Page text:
Do babies lose hair in the womb?

Yes. As we mentioned before, lanugo is a temporary type of hair that developing babies grow.

It typically falls out in the third trimester, shortly before birth. 

By the 15th week of your pregnancy, your baby’s hair pattern starts to develop as the hair pushes through the scalp, and it will be visible on the ultrasound.

As gestation continues, the initial crop of lanugo hair will shade and regrow. This will happen two or three times before birth.

After it falls out, it decomposes in the amniotic fluid and is replaced by vellus hair, also known as peach fuzz, which is the fine hair covering most of our body.

When it comes to a baby’s hair, most changes come after birth, with the one they’re born with shedding within the first six months after birth.

The one that grows afterward, called the terminal hair, is often a different color, thickness, and texture from the one the baby was born with.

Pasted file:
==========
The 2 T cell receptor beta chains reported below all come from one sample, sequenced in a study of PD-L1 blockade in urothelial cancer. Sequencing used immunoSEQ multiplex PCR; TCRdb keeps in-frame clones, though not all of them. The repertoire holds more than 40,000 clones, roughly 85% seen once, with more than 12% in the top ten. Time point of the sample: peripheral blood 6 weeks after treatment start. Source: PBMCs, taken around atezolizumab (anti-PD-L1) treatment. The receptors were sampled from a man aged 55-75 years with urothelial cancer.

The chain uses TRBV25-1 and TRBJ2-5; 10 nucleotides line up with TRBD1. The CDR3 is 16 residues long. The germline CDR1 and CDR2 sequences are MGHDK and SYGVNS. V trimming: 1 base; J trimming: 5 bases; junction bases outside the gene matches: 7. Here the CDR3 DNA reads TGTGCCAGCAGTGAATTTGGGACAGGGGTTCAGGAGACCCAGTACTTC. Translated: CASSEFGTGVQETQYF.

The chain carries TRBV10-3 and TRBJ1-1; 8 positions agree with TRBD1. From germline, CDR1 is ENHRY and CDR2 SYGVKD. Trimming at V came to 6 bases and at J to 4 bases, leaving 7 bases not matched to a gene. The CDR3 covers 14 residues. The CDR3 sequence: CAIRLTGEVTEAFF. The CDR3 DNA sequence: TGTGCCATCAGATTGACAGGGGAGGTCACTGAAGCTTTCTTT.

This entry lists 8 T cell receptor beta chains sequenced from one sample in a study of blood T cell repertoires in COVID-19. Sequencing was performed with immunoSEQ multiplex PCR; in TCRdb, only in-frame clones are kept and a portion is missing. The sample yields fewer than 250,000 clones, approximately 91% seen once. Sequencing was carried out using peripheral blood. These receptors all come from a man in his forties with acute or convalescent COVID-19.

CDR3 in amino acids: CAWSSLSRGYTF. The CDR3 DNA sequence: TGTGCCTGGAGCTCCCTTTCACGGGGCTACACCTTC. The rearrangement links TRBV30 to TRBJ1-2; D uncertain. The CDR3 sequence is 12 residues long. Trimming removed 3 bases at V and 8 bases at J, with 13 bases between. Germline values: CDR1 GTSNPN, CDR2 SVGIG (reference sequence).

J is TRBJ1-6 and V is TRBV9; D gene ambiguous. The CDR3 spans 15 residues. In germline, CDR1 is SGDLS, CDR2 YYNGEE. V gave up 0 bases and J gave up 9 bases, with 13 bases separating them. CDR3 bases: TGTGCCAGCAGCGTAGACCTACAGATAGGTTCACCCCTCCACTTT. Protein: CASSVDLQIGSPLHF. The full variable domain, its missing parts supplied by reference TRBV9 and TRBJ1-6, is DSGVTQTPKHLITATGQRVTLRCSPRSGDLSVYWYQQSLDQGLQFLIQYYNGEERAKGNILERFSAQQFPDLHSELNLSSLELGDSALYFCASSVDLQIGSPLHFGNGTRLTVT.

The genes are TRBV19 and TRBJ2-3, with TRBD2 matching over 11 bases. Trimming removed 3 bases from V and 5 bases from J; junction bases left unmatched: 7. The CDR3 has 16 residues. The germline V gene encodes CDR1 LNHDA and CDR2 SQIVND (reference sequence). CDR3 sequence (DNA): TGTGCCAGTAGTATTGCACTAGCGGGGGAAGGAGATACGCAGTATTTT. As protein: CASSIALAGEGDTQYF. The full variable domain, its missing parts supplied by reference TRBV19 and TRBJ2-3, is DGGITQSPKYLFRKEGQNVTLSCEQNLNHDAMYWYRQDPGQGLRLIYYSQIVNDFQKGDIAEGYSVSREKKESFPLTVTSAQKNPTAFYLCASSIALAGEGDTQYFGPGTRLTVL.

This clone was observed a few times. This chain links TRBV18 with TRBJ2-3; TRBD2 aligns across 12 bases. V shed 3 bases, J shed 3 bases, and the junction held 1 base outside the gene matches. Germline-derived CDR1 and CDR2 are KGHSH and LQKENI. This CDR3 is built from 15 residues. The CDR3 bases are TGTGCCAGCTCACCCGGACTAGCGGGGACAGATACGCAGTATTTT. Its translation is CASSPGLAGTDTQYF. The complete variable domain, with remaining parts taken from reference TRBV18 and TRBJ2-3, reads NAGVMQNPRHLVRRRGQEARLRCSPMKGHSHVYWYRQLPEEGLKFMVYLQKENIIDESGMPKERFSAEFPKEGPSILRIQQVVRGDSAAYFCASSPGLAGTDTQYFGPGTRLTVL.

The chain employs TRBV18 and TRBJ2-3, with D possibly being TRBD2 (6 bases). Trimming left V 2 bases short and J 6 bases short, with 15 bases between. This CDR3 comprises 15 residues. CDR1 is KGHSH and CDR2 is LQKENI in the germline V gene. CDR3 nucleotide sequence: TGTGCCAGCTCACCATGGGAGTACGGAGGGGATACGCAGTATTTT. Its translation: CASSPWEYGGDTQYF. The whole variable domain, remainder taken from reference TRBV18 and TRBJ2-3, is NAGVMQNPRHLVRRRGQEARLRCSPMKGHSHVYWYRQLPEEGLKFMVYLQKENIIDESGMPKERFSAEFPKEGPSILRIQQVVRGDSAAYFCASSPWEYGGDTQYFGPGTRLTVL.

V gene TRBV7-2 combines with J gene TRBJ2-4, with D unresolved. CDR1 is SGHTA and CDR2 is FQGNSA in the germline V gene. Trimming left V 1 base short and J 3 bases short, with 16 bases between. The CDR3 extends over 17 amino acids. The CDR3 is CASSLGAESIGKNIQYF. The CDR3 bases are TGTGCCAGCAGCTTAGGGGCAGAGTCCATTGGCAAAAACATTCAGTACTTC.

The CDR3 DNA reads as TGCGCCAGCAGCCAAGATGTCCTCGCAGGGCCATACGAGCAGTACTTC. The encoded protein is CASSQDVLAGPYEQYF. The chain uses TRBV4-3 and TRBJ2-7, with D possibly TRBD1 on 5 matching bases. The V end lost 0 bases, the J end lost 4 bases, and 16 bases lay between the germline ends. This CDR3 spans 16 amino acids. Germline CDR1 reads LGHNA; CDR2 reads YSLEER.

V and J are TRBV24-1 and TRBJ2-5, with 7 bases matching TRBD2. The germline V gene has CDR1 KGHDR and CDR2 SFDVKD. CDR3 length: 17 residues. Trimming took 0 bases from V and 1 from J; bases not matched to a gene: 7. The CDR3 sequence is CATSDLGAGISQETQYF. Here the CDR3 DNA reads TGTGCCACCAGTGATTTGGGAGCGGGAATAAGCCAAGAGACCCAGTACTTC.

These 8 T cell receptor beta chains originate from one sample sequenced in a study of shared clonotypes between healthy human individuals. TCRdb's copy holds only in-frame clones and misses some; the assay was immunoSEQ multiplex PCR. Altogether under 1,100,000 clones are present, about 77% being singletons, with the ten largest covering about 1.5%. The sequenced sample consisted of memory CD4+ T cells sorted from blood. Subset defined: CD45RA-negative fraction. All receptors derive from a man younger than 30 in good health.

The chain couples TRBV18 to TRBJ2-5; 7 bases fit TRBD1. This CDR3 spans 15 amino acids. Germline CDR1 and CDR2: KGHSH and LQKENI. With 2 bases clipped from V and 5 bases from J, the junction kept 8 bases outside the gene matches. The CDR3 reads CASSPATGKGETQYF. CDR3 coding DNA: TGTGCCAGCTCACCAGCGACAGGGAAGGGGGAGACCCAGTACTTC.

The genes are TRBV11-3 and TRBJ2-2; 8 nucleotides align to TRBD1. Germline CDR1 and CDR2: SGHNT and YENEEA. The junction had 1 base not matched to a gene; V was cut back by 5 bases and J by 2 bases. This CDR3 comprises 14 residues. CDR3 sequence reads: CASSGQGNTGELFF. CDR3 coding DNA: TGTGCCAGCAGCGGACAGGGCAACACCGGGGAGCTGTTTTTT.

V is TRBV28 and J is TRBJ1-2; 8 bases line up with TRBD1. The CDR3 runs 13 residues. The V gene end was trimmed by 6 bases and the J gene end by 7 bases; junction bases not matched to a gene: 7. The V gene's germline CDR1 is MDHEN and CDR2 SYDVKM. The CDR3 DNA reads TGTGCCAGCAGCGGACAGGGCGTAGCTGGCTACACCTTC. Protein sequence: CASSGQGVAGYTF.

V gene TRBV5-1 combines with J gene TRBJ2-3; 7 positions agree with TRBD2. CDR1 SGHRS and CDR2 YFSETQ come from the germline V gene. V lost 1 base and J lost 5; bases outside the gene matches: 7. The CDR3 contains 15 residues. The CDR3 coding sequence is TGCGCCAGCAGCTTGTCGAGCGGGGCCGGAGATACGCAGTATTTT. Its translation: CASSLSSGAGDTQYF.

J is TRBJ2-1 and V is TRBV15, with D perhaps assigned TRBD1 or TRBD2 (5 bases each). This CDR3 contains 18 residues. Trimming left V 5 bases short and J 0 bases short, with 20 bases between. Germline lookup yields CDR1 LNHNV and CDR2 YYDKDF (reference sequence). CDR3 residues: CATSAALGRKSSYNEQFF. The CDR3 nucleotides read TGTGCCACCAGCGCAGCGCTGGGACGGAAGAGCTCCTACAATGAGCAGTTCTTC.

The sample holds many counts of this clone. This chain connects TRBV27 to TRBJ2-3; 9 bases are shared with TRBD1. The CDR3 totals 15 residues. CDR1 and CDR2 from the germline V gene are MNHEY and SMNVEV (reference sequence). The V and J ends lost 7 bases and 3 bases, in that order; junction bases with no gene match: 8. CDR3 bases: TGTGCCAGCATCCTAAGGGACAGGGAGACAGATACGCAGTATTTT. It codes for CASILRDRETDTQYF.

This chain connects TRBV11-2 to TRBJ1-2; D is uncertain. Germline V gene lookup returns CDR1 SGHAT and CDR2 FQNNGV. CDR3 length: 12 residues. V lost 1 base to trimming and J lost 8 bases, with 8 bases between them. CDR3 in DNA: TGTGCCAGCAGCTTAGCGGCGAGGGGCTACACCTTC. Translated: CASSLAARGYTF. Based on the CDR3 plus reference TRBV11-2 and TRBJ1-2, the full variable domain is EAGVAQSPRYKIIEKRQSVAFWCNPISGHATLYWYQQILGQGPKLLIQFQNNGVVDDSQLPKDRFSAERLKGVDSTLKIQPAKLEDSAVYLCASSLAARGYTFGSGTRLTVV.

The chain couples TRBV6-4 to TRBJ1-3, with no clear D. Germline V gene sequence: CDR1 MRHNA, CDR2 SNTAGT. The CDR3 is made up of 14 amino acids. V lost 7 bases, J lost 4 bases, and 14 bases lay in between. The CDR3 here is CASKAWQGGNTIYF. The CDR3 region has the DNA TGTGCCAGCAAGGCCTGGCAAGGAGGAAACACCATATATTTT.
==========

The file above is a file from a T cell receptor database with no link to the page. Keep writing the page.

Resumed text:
Why is my baby bald?

According to the AAP, most babies lose some or even all of their hair in the first few months of life, and it is entirely normal.

This hair loss is called alopecia, and in babies, it can have several triggers, from hormones to sleeping positions.

Do babies get hair from mom or dad?

Babies inherit multiple pairs of genes from both parents that play a significant role in determining hair color and texture as well as eye color.

Most traits that babies inherit are a result of multiple genes working together. Some of the effects are amplified while others are not.